Noodle Kugel
TypeKugel or casserole
CourseSide dish
Place of originJewish from Russia, Eastern Europe & Central Europe. Today mostly in Israel, the United States, France, Canada, United Kingdom, Australia, Argentina, South Africa, and other communities in the Jewish diaspora.
Created byAshkenazi Jews
Serving temperatureCold, room temp, sometimes warm
Main ingredientsLokshen noodles, eggs, sugar, vanilla, cinnamon, oftentimes raisins or other dried fruit, can be made with dairy or pareve ingredients, if dairy: cottage cheese, sour cream, cream cheese, butter, milk, ricotta, farmers cheese are common, if pareve: cooking oil or margarine, applesauce, toppings include cornflakes, streusel and crushed graham crackers
VariationsKugel Yerushalmi

Noodle kugel (לאָקשן קוגל lokshen kugel, pronounced [ˈkʊɡl̩]), also known as lokshen kugel or kigel, is an Ashkenazi Jewish casserole that is traditionally served as a side dish and popular variety of kugel made with lokshen noodles and either a variety of dairy or pareve ingredients, often served on Shabbat and Jewish holidays.


The name of the dish comes from the Yiddish word kugel meaning 'sphere, globe, ball'; thus the Yiddish name likely originated as a reference to the round balls of dough that were placed in the center of the cholent, a traditional Shabbat stew, to cook alongside it and absorb its flavors for its later use as a side dish. The kugel later would evolve into its present form sometime in the 13th century CE.[1] While Litvaks (Jews whose families formerly resided in Lithuania, northeastern Poland and northern Russia) call the dish kugel, Galitzianers (Jews whose families formerly resided in southeastern Poland and western Ukraine) call it kigel. The latter pronunciation fell out of favor in the United States during the early 20th century due to its linguistic similarity to the kegel exercise technique.[2]


Though sweet noodle kugels predominate, there is a wide range of noodle kugel varieties ranging from sweet, slightly sweet, to savory. They may be baked in a large casserole dish or in individual ramekins. Noodle kugels often contain raisins or other dried fruits, though some choose to omit these as a personal preference. They were traditionally either topped with a cinnamon streusel or more commonly not topped at all, however beginning in the 20th century noodle kugels began to be topped with a variety of toppings including crushed cornflakes.[3]

The Lithuanian Jews, also known as Litvaks are known for their preference for dishes seasoned with a fair amount of salt and pepper While the Polish Jews, also known as Galitzianers, are known for their preference for sweet dishes are said to be progenitors of many of the sweet noodle kugels, while the Litvaks are said to be the progenitors of many of the savory noodle kugels. When the Jews fled antisemitic oppression and pogroms in Eastern Europe and found refuge in North America since at least the 19th century, more Jews emigrated from Poland than Lithuania, which resulted in the Galitzianers having a larger influence on American Jewish cuisine and the later predominance of the sweet noodle kugel that would later result in North America.[2][1]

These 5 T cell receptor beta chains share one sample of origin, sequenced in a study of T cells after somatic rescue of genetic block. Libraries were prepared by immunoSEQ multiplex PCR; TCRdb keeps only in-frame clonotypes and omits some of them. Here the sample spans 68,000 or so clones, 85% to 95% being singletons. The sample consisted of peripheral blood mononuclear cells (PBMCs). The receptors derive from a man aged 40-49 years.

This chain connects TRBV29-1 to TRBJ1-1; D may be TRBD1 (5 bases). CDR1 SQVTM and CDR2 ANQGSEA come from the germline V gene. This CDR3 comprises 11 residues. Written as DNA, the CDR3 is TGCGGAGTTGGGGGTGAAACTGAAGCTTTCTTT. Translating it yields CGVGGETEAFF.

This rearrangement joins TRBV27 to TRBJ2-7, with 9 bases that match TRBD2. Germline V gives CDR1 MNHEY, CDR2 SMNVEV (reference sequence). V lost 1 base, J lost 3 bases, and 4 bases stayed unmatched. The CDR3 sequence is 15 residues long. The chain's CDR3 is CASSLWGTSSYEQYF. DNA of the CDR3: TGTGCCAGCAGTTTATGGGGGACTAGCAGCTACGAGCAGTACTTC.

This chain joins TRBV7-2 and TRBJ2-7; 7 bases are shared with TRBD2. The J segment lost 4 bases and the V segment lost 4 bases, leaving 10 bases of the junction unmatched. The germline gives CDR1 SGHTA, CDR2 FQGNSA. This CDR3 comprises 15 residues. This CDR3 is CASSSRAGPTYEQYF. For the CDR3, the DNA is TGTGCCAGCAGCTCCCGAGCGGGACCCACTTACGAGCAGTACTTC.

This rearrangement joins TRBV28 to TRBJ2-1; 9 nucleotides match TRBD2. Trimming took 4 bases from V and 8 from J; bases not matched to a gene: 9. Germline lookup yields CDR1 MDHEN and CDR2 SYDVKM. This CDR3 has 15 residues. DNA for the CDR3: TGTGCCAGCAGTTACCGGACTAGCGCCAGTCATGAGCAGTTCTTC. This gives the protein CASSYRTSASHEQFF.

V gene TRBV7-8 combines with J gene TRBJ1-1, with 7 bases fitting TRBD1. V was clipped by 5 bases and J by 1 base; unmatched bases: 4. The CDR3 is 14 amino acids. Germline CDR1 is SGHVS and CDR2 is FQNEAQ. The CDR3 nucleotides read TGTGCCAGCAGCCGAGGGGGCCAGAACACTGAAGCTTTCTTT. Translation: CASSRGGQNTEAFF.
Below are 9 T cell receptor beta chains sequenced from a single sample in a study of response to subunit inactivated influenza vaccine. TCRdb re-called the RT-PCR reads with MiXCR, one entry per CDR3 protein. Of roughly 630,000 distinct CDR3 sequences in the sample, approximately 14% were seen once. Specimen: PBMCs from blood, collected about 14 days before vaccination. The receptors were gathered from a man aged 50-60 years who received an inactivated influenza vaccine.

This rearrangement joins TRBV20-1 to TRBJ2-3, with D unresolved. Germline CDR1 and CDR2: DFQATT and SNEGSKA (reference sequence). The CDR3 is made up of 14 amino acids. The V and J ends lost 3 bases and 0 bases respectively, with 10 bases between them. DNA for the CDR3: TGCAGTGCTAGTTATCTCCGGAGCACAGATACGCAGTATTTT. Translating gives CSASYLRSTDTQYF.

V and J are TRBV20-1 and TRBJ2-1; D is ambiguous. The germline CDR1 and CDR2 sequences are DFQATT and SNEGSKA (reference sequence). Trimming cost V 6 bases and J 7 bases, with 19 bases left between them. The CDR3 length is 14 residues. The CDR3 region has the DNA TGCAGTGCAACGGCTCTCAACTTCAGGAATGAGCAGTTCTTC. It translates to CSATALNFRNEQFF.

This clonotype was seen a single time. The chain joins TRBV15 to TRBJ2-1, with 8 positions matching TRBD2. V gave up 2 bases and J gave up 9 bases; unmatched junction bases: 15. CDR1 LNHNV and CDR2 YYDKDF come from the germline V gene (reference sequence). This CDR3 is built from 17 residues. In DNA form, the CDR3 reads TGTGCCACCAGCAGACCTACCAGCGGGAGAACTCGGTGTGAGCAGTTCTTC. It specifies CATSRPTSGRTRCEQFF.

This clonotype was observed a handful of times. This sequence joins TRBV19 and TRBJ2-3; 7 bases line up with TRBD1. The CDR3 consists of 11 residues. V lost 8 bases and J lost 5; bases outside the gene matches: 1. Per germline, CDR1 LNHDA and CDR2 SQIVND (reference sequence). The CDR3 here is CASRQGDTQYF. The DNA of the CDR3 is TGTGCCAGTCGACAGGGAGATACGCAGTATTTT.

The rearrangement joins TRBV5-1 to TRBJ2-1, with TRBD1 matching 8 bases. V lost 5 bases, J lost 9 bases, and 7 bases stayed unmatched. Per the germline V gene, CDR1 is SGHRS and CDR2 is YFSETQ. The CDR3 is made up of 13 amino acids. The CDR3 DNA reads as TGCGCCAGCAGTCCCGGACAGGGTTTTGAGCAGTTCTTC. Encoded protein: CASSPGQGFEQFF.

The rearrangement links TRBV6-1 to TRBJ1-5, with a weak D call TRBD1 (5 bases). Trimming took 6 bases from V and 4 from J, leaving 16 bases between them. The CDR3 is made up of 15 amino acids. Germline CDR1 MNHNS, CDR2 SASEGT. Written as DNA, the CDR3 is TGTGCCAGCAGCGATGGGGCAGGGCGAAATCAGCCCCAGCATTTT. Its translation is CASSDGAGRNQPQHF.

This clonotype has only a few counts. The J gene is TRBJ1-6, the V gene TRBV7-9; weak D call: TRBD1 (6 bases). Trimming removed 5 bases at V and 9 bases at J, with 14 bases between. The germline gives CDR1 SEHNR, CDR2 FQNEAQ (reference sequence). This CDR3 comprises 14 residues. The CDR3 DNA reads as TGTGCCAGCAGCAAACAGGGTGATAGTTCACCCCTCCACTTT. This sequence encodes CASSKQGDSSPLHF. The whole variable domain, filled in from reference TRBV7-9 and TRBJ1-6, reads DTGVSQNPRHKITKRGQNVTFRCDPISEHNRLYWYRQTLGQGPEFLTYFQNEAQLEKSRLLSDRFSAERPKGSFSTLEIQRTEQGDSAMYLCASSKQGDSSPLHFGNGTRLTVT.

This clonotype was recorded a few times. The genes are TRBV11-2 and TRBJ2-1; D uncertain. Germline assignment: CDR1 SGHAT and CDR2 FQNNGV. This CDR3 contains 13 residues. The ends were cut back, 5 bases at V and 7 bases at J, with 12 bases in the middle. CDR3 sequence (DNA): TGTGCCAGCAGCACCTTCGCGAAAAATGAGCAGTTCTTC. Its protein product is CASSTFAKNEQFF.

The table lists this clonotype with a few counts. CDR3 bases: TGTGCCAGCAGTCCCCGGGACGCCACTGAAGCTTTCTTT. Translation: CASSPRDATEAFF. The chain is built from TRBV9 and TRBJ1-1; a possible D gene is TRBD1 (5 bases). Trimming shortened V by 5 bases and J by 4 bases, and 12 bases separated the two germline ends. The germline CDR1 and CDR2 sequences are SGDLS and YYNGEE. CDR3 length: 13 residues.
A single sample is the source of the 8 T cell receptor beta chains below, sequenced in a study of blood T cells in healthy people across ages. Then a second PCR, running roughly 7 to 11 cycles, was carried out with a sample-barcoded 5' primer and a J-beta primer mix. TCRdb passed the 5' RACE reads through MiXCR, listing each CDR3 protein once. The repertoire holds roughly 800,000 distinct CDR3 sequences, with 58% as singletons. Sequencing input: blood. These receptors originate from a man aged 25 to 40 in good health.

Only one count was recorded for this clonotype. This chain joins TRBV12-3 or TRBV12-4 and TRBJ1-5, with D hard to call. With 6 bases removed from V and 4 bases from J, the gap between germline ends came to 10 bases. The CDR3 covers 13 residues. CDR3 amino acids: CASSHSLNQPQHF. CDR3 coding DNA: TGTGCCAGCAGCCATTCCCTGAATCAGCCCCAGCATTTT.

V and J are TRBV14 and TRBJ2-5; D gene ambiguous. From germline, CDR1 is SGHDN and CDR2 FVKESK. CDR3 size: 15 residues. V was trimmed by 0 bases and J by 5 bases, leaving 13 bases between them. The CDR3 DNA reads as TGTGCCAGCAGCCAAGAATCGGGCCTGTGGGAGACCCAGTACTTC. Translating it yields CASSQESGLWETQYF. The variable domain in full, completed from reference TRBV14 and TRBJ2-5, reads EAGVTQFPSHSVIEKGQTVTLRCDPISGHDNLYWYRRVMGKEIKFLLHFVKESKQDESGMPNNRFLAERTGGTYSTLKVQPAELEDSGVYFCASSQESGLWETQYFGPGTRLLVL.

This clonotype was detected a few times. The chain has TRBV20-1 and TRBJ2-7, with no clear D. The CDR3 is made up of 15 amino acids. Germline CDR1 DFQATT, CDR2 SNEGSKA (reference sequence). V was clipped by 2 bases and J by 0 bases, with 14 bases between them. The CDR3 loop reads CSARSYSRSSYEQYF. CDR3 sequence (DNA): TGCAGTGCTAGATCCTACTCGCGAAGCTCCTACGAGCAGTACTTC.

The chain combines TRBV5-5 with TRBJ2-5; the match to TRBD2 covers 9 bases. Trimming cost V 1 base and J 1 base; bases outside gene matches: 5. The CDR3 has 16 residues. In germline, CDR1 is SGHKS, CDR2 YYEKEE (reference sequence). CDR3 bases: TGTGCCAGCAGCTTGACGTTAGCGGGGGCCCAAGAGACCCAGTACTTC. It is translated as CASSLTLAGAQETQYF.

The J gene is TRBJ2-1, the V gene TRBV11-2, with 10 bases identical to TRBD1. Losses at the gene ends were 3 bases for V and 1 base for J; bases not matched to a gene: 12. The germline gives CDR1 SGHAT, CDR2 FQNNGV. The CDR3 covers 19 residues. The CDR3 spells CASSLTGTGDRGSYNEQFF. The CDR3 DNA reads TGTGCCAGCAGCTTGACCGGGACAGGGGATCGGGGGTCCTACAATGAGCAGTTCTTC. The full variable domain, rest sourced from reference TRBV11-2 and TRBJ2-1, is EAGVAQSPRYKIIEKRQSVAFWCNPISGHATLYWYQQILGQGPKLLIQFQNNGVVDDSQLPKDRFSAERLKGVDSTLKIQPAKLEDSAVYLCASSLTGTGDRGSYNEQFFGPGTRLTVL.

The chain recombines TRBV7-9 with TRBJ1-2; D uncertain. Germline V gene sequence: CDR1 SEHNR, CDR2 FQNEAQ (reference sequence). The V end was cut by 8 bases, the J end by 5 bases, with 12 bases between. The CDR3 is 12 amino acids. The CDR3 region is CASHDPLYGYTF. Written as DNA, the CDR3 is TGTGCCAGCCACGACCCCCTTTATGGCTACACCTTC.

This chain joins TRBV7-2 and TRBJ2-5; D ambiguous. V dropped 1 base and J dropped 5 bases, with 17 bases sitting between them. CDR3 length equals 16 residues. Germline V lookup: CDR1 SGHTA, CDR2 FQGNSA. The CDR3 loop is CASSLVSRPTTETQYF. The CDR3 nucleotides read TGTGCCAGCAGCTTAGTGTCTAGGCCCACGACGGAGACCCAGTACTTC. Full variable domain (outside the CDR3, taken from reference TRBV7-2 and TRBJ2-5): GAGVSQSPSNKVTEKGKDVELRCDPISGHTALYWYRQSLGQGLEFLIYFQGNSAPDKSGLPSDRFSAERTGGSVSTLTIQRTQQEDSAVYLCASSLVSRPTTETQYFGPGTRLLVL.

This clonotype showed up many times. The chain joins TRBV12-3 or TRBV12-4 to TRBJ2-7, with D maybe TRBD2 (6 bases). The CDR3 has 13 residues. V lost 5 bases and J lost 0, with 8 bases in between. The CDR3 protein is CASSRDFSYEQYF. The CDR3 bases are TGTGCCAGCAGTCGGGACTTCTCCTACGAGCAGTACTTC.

Jerusalem kugel

Sweet noodle kugel is the most common variation of noodle kugel, and is frequently made at home by those in the Jewish community especially for various Jewish holidays and Shabbat. It is also a popular dish at various Jewish delis and restaurants.

Though some prefer their noodle kugels without any additional toppings, as they enjoy the traditional crispy top of the kugel, consisting of lokshen noodle poking through the surface of the kugel and getting crispy through the baking process, many also prefer their noodle kugel to be topped with a variety of toppings including various crushed cereals such as cornflakes. A streusel or crumb topping was first popularized by the German Jews. Jews in the American South top their noodle kugels with pecan pralines. Savory noodle kugels may be topped with breadcrumbs, similar to a macaroni and cheese.[1]

A cornflake topping for sweet noodle kugels, typically for those containing dairy ingredients and not pareve, was first popularized in the early 20th century in the United States as the confluence of American and Ashkenazi Jewish cuisine. This topping is prepared by pulverizing cornflakes either by hand or with a food processor, and then mixing them with sugar, cinnamon and melted butter. The sweet noodle kugel is prepared and then the topping is placed either prior to baking or in the middle of the baking process.[4]

See also


  1. ^ a b c Marks, Rabbi Gil. The Encyclopedia of Jewish Food.
  2. ^ a b Eisenberg, Joyce; Ellen Scolnic (2016). The Whole Spiel: Funny essays about digital nudniks, seder selfies and chicken soup memories. Incompra Press. p. 132. ISBN 978-0-69272625-9.
  3. ^ Vered, Ronit (February 22, 2012). "In Search of the Holy Kugel". Haaretz. Retrieved March 30, 2019.
  4. ^ "Joan Nathan makes sweet and crunchy kugel". Tablet on Youtube. Retrieved 10 September 2021.